“However, if a viable deal somehow emerges in the coming weeks, sterling’s likely to leap. This would initially weigh heavily on the UK’s big exporters and would likely trigger the outperformance of the smaller, more domestically focused, UK companies where, thanks to our underlying managers, we’re notably overweight.
“However, a positive deal would also improve the economic outlook significantly the OECD is currently predicting that the UK will crash into recession if a ‘no-deal’ emerges. With a greatly improved macro outlook, UK company earnings will improve, and we may see overseas investors finally returning to the FTSE. If this happens,UK large cap stocks will also take off again, so we still have exposure to quality larger UK stocks."
“Of course, if sterling rallies significantly it will reduce the value of our overseas holdings that are denominated in other currencies. Fortunately, a significant proportion of the Cirilium portfolio’s holdings are hedged back into sterling, so our investors shouldn’t suffer any significant loss in relative performance if the pound suddenly races away."
“In the meantime, after three years of intrigue, Brexit has become ‘business as usual’ for most British companies. None of the UK portfolio companies we visited this year pointed to Brexit as a major concern. Like us, they’ve prepared the best they can, based on the information they have and, like us, they’re ready to adapt if the situation changes. All this means that you can’t affordnot to have an allocation to the UK in a global portfolio right now, despite the obvious headline risks.”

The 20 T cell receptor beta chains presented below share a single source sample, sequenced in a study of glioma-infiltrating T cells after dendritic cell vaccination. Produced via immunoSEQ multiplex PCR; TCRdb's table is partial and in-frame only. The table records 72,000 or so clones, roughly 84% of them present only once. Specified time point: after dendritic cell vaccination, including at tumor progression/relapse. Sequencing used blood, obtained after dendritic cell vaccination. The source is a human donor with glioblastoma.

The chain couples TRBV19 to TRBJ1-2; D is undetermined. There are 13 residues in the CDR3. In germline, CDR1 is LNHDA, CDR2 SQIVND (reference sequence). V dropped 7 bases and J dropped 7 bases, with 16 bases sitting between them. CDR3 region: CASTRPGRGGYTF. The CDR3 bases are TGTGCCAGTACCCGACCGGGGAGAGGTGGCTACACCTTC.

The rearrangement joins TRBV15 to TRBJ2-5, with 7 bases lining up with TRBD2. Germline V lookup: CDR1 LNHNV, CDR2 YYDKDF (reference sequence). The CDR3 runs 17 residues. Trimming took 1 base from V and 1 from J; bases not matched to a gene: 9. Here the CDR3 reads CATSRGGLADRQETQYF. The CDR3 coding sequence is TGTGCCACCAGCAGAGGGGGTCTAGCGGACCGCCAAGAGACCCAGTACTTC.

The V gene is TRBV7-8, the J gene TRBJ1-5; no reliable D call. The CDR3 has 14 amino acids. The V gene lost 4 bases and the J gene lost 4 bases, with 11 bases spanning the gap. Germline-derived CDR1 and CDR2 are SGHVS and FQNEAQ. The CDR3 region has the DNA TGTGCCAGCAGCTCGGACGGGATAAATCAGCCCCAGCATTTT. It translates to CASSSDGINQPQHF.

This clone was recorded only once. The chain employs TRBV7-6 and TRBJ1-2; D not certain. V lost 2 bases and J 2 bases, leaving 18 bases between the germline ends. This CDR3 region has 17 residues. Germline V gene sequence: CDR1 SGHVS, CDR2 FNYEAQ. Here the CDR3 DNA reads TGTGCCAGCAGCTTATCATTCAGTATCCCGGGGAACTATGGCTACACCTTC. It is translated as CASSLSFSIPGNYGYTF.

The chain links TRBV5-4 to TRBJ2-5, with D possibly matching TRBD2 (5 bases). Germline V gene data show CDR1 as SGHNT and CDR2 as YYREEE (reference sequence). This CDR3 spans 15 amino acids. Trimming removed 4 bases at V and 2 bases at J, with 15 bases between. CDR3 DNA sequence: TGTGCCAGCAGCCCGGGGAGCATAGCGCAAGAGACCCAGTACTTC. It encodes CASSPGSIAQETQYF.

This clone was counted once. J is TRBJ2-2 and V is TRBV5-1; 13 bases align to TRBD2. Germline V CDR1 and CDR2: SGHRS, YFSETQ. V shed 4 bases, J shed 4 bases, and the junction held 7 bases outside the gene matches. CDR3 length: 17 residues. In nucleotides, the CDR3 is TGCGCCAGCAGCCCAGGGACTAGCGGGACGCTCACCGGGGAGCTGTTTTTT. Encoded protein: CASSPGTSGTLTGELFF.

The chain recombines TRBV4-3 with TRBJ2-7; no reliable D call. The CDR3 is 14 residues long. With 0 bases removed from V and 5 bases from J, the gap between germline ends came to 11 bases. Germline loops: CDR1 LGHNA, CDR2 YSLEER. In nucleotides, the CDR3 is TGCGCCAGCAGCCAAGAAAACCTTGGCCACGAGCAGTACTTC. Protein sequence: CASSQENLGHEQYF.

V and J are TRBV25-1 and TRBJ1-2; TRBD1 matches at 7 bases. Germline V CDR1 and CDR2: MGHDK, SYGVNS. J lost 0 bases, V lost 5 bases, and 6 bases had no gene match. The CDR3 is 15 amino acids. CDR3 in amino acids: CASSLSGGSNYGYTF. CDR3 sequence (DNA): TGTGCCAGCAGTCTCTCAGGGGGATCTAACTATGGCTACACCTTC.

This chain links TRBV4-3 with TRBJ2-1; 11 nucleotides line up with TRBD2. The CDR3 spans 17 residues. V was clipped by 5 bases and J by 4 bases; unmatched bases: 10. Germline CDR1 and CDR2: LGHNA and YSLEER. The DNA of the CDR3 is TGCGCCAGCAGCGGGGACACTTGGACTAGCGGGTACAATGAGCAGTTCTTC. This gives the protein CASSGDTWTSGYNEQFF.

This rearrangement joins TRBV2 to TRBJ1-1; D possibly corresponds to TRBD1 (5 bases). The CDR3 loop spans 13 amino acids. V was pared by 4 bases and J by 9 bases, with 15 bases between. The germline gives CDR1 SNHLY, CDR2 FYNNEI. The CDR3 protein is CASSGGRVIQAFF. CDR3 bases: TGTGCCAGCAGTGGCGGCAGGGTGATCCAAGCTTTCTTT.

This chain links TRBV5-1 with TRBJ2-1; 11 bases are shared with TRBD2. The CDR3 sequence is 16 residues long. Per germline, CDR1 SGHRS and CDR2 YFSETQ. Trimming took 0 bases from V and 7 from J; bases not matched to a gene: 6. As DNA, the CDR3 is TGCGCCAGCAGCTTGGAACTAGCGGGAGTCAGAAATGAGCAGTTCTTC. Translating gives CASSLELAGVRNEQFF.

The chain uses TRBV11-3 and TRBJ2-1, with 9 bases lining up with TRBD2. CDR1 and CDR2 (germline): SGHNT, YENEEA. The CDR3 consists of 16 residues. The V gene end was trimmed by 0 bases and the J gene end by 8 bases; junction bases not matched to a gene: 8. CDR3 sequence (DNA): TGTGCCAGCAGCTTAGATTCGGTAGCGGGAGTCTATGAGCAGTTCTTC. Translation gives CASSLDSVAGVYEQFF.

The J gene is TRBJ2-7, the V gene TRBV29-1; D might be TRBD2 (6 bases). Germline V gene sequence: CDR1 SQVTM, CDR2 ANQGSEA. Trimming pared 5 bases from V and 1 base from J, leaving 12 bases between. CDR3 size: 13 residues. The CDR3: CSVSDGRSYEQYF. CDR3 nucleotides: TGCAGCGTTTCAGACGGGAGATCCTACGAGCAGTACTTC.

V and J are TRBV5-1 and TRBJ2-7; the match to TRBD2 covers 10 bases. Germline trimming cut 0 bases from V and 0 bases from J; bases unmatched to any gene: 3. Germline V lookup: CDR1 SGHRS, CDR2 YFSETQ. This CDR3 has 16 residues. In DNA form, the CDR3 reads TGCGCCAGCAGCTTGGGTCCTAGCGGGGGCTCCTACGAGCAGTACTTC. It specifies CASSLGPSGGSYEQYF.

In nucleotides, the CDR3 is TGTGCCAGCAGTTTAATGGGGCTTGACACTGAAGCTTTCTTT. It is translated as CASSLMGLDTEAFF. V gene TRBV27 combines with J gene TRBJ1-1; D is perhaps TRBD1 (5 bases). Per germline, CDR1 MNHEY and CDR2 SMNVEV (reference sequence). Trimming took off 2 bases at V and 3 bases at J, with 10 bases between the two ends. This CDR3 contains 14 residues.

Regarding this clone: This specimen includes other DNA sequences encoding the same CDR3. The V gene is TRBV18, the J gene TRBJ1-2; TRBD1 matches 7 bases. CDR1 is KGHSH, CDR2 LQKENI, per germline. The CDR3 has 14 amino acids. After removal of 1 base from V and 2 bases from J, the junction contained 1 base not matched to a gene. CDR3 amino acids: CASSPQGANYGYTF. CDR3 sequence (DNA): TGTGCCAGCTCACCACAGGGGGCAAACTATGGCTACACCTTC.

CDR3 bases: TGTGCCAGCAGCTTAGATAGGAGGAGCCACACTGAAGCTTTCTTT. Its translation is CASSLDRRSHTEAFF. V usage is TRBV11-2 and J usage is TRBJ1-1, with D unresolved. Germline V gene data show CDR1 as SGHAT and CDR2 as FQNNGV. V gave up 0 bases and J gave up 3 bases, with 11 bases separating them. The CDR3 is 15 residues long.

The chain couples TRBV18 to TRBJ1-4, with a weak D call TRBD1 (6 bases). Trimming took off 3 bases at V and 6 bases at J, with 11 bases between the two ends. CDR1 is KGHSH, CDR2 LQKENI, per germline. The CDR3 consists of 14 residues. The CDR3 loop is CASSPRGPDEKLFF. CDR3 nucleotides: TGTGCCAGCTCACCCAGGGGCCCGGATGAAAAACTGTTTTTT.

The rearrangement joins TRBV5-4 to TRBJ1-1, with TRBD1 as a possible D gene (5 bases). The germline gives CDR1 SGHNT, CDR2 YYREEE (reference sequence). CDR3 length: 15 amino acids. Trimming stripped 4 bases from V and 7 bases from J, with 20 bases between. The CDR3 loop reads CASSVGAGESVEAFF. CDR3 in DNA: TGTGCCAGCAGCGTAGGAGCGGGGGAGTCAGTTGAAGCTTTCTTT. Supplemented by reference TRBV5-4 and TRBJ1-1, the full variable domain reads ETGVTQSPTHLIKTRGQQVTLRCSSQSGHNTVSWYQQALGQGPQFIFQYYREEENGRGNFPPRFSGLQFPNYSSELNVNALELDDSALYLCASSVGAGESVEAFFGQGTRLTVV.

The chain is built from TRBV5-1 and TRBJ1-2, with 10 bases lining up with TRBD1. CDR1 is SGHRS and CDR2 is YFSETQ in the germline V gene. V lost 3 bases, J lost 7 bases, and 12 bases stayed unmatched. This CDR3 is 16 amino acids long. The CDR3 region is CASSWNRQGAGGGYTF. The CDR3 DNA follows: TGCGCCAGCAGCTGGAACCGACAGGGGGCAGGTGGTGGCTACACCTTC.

Q What's the best-case scenario you can currently envisage for Brexit and what's the worst?
““A best-case scenario for the UK would be if politicians somehow found a workable agreement that prevents a ‘no-deal’ departure. Whether Mr Johnson’s ‘hard-ball’ tactics payoff remains to be seen, but with both Germany and Italy facing recession and the EU’s second largest export market about to depart, a deal could still be done."
“Especially as numerous senior roles are now up for grabs in the EU’s sprawling bureaucracy. Currently, we’re heading for the ‘worst-case’ scenario. Mr Johnson has done his utmost to lock the UK into an unnegotiated departure that would leave companies on both sides of the divide struggling to understand their obligations. We won’t know until October, when the ultimate deadline is threatening, whether this proves to be Mr Johnson’s ace in the hole.”
Q How do you look past the short-term noise to deliver the long-term outcomes your clients are relying upon?
“For now, we’ve made our tactical decisions about how to handle Brexit in the context of our global portfolios and we’re reassured by the stress testing that our underlying managers have been performing, but we’re monitoring the situation as it develops".
“Broadly speaking, life’s getting tougher for portfolio investors, but we don’t see a global recession or any other systematic threats on the horizon, so we’re remaining invested. There may be some heavy weather ahead, but we’ll continue doing what we’ve always done, keeping portfolio risk nailed down and taking advantage of the pricing opportunities that present themselves as volatility rises.”
UK: Suitable for retail investors
Rest of Europe and Singapore: For sophisticated investors only